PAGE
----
Sound Advice: Lana Del Rey’s Honeymoon

528666Lana Del Rey has returned with another round of retro glamour. In her new album Honeymoon, which dropped Sept. 18, Rey’s ghostly vocals allure listeners as she croons about love and drugs in 14 new songs.

The style and instrumentation of Honeymoon is similar to her first two studio releases, Born to Die (2011) and Paradise (2012). In last year’s release, Ultraviolence, Rey teamed up with producer Dan Auerbach — popularly known as the guitarist and vocalist for blues-rock band The Black Keys. Therefore, Ultraviolence is rooted in a rock sound, featuring stripped-down songs with plenty of bluesy guitar chords and drums.

For Honeymoon, however, Rey teamed up with producer Rick Nowels, with whom she had collaborated on earlier releases. Honeymoon’s sound is a major departure from Ultraviolence and is reminiscent of Rey’s earlier releases. Honeymoon features plenty of strings and a much fuller sound with layered electronic elements. While the sound is familiar for Rey’s fans, the tone and mood of the album contrasts with her previous works.

The album is filled with an air of mystery and tension that mainly stems from Rey’s vocals. Her deep and haunting voice has a new edge. Although she still sings about romance and former lovers, the new vocal style is enough to make the familiar lyrics seem refreshingly different. Along with a newfound inflection, Rey showcases her vocal ability a bit more on Honeymoon. Throughout the album, Rey sings with power behind her voice as she effortlessly hits both high and low notes on tracks such as “Salvatore” and “24,” which build to a climax that perfectly showcases Rey’s vocals.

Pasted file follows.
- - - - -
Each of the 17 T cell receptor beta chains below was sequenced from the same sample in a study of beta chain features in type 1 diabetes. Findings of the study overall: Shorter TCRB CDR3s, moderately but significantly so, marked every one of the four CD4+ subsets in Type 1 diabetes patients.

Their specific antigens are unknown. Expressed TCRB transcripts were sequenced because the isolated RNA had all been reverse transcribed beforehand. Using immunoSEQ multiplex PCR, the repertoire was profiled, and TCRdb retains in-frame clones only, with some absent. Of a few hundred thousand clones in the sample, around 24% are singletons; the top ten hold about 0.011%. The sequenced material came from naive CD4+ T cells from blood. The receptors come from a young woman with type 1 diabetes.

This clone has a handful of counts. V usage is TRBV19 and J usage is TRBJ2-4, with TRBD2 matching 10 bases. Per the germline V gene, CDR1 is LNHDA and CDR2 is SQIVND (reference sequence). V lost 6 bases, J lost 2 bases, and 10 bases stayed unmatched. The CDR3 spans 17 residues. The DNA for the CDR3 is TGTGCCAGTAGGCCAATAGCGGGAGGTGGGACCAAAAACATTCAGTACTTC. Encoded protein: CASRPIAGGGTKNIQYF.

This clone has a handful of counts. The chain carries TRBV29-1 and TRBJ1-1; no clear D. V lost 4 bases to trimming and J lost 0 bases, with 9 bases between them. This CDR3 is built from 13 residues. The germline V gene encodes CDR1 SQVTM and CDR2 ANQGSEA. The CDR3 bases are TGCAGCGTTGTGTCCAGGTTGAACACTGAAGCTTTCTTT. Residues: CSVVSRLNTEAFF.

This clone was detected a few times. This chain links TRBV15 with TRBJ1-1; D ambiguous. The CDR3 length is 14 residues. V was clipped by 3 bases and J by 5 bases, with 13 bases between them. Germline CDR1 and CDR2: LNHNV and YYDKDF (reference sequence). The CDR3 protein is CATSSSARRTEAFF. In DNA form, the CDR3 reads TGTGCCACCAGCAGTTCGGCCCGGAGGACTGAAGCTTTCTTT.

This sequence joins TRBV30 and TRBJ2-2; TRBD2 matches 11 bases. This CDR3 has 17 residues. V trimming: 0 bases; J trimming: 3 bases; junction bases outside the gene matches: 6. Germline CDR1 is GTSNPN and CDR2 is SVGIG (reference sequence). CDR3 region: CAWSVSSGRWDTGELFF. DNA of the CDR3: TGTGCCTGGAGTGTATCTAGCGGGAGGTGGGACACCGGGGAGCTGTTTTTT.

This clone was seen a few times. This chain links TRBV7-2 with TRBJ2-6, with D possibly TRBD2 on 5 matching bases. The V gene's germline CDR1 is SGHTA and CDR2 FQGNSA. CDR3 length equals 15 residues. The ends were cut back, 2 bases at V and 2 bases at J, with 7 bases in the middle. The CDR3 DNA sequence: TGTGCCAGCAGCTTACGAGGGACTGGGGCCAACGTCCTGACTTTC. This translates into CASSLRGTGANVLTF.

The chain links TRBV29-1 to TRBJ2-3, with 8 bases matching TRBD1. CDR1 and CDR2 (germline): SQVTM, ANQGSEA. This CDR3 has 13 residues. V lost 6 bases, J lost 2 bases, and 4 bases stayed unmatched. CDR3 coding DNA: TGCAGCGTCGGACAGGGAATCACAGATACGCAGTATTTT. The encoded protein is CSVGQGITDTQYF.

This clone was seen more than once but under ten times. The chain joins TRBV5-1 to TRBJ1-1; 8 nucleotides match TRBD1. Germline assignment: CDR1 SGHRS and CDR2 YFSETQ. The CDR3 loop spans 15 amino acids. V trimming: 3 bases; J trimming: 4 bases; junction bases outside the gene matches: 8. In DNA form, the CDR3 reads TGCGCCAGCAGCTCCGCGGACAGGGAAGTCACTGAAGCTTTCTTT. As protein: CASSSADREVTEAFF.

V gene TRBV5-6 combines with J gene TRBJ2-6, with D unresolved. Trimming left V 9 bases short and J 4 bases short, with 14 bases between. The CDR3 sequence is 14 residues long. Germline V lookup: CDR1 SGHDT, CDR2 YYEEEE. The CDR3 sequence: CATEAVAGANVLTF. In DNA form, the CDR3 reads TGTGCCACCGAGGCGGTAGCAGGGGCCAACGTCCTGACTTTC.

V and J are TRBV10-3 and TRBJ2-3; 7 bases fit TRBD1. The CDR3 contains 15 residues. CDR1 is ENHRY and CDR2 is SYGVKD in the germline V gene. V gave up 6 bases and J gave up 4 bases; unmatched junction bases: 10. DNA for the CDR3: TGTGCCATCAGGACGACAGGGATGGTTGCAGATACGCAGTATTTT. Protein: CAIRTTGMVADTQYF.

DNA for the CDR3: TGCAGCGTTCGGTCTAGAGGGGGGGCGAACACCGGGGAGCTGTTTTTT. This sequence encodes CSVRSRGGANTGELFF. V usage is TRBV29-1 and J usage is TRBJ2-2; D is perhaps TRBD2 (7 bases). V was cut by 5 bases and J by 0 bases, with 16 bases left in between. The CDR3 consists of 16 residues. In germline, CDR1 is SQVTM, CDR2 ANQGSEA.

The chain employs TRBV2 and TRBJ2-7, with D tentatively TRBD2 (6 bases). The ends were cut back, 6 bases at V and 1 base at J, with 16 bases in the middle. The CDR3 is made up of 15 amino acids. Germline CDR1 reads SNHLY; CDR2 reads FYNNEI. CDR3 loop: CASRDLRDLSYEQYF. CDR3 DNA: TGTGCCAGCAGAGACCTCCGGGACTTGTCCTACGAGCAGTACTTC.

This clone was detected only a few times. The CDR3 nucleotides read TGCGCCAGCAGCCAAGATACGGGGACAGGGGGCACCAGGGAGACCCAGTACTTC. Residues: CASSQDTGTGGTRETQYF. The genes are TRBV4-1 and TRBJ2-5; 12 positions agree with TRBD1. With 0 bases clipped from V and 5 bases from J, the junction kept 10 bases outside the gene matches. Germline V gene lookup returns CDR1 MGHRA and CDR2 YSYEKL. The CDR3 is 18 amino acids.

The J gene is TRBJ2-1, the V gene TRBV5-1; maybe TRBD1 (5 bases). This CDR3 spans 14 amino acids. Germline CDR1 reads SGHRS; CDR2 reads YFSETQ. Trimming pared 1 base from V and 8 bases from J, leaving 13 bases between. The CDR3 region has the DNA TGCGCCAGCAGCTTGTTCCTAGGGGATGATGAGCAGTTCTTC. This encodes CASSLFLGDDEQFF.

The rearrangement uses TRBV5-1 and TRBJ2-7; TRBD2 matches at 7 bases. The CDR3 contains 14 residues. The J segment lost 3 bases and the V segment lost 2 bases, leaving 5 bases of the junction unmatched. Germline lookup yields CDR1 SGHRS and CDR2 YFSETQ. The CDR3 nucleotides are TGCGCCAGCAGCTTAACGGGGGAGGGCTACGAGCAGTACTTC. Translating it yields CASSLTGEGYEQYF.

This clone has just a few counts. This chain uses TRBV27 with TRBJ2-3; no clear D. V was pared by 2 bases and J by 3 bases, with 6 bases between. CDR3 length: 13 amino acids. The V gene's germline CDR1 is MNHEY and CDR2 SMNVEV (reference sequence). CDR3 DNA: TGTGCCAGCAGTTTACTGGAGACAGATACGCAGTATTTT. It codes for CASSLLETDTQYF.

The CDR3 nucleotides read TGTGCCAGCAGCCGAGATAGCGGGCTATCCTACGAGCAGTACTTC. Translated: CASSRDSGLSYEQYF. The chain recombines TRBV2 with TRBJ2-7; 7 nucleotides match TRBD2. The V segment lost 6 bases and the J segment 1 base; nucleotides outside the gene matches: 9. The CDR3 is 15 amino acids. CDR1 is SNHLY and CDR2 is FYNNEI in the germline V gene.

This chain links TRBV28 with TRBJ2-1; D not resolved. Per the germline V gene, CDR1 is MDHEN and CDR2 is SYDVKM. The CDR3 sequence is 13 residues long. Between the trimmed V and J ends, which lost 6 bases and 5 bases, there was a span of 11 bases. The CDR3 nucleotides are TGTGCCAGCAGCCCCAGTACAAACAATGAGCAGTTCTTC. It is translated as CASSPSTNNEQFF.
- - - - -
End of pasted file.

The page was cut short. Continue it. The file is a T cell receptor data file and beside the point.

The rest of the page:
Other notable songs include single “High by the Beach” as well as “Music to Watch Boys To,” both of which are fairly upbeat compared to the rest of the album. “High by the Beach” features trap-inspired electronic beats that back Rey’s dreamy vocals in an almost hypnotic combination. “Music to Watch Boys To” is slower than “High by the Beach,” but the layered chorus is as beautiful as it is chilling.

Although Honeymoon is a well-executed album in terms of production and vocals, it lacks creativity. The album has its unique qualities, but for the most part it feels like a retread of Born to Die and Paradise. Anybody looking for more songs that sound and feel like typical Lana Del Rey releases will be pleased, but anybody looking for something progressive and original will be disappointed.

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